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KMC public affairs chief championed Air Force story

  • Published
  • By Susan Griggs
  • 81st Training Wing Public Affairs
For the past 16 years, Steve Pivnick has been a familiar figure at Keesler Medical Center, with his ever-present notebook, camera and trademark Tabasco neckties.

Pivnick, who retires Feb. 28 as public affairs chief of the 81st Medical Group, devoted 26 years of active-duty service and 21 years of civil service to championing the Air Force story. His nearly 19 years at Keesler mark his longest service in any one location.

"Mr. Pivnick is an institution at Keesler Medical Center," said Col. Thomas Harrell, 81st MDG commander. "Not only has he provided exceptional public affairs support through the years telling and retelling the medical center's stories of excellent people and services, but he's a walking history book of events in and around the hospital for many years.

"Mr. Pivnick has never been a nine-to-fiver," the colonel stressed. "If there is a happening involving the medical center or its people, Steve has been there."

The medical center staff has such high regard for Pivnick's professionalism that his name has become a verb, Harrell pointed out.

"When he documented an event, he always reminded the staff to remove their medical identification badge so as not to be captured in photos," he pointed out. "Now the staff comments on being 'Pivnicked' when asked to remove their badges for a picture."

To put the changing Air Force into perspective, when the Connecticut native enlisted in the Air Force 50 years ago, he earned about $92 a month. During those Vietnam War years, there were almost 850,000 Airmen, compared to today's force of about 492,000.

Pivnick's first assignment was the information office at Bunker Hill Air Force Base, Indiana. He finished out the last two years of his initial four-year enlistment as a combat news reporter and newspaper editor at Korat Royal Thai Air Base, Thailand. His years of service in the '60s during the Vietnam War still bring back vivid memories.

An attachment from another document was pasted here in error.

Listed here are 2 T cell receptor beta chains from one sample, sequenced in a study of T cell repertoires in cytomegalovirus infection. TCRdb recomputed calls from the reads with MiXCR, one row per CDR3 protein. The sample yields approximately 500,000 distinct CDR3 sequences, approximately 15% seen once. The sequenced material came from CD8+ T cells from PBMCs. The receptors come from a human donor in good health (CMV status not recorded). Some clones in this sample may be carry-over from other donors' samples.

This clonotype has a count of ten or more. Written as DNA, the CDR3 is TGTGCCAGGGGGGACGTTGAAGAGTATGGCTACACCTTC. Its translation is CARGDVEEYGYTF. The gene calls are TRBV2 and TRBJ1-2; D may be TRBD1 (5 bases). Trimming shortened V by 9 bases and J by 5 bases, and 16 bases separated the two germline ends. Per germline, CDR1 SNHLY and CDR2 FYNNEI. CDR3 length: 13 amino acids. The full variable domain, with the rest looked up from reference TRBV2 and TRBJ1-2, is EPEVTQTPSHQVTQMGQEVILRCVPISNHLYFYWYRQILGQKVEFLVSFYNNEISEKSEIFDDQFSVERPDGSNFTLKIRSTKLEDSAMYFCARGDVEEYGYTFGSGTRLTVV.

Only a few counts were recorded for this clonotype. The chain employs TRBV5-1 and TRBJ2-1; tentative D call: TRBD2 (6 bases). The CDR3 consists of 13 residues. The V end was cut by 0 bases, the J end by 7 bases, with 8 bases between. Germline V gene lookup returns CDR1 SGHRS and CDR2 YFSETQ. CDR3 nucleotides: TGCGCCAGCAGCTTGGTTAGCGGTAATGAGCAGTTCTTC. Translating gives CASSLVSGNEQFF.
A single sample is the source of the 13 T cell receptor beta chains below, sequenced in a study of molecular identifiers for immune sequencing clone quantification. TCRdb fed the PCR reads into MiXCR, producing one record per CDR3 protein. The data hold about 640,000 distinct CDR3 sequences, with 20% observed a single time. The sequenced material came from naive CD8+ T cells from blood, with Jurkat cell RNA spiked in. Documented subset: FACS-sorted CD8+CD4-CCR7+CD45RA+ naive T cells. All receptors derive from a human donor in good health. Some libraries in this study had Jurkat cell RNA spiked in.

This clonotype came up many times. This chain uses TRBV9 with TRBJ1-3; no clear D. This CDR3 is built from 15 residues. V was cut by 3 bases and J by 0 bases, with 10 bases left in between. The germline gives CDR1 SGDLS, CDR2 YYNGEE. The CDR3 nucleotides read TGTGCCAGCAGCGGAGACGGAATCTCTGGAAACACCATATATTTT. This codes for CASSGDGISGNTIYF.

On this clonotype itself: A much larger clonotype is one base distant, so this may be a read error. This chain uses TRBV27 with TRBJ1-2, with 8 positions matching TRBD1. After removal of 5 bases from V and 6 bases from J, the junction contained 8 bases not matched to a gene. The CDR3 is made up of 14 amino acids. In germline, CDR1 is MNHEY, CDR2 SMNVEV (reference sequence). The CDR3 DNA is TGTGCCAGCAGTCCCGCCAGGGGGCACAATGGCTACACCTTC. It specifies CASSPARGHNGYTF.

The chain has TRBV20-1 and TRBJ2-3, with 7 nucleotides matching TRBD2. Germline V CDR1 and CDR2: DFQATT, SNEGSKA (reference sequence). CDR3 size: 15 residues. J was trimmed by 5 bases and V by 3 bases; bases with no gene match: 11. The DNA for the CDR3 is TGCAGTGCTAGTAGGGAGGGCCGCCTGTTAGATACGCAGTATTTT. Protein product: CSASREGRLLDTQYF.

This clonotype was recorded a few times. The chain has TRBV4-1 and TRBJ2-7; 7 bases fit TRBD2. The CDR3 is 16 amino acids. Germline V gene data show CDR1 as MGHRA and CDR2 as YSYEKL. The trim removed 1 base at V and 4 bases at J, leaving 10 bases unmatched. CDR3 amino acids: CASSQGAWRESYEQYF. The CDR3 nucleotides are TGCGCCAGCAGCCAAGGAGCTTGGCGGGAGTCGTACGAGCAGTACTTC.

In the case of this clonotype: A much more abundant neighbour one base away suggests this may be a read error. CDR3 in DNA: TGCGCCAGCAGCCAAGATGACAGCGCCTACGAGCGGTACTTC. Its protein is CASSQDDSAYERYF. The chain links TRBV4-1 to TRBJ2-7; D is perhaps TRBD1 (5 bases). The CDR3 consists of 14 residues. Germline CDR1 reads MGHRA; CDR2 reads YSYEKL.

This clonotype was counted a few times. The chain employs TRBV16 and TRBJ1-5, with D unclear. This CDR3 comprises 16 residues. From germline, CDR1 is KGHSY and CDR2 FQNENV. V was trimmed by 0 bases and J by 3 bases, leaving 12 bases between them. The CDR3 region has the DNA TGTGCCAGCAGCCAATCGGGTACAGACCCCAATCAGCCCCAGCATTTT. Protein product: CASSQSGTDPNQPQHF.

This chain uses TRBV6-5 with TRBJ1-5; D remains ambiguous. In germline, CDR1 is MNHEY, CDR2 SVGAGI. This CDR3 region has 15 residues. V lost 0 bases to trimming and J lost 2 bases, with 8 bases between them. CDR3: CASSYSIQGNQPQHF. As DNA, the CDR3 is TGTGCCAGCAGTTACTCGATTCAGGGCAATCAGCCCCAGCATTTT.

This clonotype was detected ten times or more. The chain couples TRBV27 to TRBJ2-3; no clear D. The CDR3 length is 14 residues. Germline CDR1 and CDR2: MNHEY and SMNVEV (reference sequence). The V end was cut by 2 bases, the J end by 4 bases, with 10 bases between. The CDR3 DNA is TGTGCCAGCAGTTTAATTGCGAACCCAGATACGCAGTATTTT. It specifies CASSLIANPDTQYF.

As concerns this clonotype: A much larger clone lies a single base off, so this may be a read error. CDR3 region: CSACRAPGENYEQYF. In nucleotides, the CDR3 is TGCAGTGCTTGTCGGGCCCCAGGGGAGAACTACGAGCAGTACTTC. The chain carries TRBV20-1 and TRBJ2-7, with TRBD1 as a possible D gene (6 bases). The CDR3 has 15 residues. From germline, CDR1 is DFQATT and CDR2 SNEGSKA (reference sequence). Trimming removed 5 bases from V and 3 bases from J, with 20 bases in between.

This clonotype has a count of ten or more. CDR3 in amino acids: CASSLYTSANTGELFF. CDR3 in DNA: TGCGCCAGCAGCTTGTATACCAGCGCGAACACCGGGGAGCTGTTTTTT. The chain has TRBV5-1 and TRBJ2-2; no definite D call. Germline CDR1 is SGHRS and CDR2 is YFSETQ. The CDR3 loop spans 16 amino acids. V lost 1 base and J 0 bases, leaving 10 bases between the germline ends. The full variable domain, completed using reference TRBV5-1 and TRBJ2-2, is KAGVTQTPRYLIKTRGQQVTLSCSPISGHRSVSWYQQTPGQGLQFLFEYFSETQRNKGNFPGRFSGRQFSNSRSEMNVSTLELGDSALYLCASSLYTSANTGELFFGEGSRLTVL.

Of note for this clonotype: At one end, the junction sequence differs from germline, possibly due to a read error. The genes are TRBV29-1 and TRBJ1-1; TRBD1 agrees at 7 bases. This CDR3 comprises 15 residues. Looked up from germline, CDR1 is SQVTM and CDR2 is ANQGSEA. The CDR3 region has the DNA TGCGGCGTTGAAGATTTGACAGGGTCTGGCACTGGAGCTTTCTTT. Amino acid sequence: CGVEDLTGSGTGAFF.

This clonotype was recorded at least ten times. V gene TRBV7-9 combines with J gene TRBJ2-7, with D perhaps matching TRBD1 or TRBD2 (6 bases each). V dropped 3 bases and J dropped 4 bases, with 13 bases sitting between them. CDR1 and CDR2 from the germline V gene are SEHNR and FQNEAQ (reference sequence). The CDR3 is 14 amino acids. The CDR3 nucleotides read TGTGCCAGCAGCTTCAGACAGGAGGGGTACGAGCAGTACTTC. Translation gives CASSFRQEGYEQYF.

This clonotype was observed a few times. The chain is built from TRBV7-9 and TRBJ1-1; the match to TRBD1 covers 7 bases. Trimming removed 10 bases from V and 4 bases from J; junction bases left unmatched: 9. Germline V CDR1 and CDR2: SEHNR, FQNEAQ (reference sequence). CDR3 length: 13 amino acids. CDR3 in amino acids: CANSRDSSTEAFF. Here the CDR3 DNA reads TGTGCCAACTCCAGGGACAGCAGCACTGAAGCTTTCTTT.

"As a reporter, I'd interview pilots when they returned from bombing missions, then write stories," Pivnick remembered. "For operational security reasons, none of the articles could mention our location, just 'Southeast Asia.'"

He remembered the base's commander being killed in action and the vice commander being taken prisoner of war - both in the same week.

"There were many crews shot down - it was heartbreaking to see crew chiefs waiting on the flight line realizing their aircraft and crews weren't returning," Pivnick recalled. "We had an EC-121 crash at the end of the runway killing all on board, about 20-30 crewmembers. Another time our wing flight safety officer ran out of fuel at the end of the runway on his 99th mission and was killed - crewmembers were able to go home after 100 missions"

Pivnick described those 100-mission parade sendoffs as joyous occasions. He said he was privileged to attend two Bob Hope shows and a visit by President Lyndon Johnson.

As newspaper editor, he "had" to go to Bangkok every week by C-130 to put the paper together, a "real hardship," he said with a grin.

"I met and married my former wife there and both my sons were born there," Pivnick said. After his initial four-year enlistment ended in 1969, he worked as feature editor for the Bangkok World, an English-language newspaper.

He returned to active duty in 1971 and served in the public affairs offices at Mather AFB, California; Elmendorf AFB, Alaska; and U-Tapao and Korat ABs, Thailand.

"Ironically, during my second tour in 1975, I was sent back to Korat for manning assistance and literally closed the PA office when the U.S. left the country after a revolution overthrew the government," Pivnick noted. "I watched buildings constructed during my '67-'69 tour taken down and the departure of the final combat aircraft."

He also served at Clark AB, Philippines; Offutt AFB, Nebraska; Pease AFB, New Hampshire, and Barksdale AFB, La.

At Offutt, he was assigned to the public affairs office at Strategic Air Command headquarters.

"The public affairs chief master sergeants who guided me when I was at SAC headquarters had tremendous influence on me," Pivnick stated. "I arrived as a staff sergeant and left as a master sergeant with a wealth of public affairs knowledge and experience."

After retiring from active duty in 1993 as a senior master sergeant, he entered civil service as chief of community relations at Shaw AFB, South Carolina. He came to Keesler as the 81st Training Wing's community relations chief in 1996 and became Keesler Medical Center's public affairs chief three years later.

Pivnick admitted that it took him a good six months to learn his away around the base's huge medical complex.

"Over the years, I would still find stairwells and areas that I wasn't aware of," he stated.

At the medical center, Pivnick gave public affairs guidance and advice to the commander and staff, kept the base and surrounding communities aware of the care and superb services the "Dragon Medics" provided and the state-of-art procedures and equipment available to beneficiaries.

"I loved working with such a terrific group of talented and selfless professionals on a daily basis," he remarked. "I received tremendous support from them. All have influenced me in some way and made my service a great learning experience."

Pivnick said his family has been very supportive of his career.

"As a single parent for much of the time, my kids were, for the most part, a joy," he emphasized. "I'm very proud of their achievements."

He plans to remain in Ocean Springs and isn't sure what his retirement years will hold.

"Everyone asks me that question and I really haven't given it much thought," he commented. "Spend a lot of time at the dog park? I'll be in the area and plan to be back to Keesler often."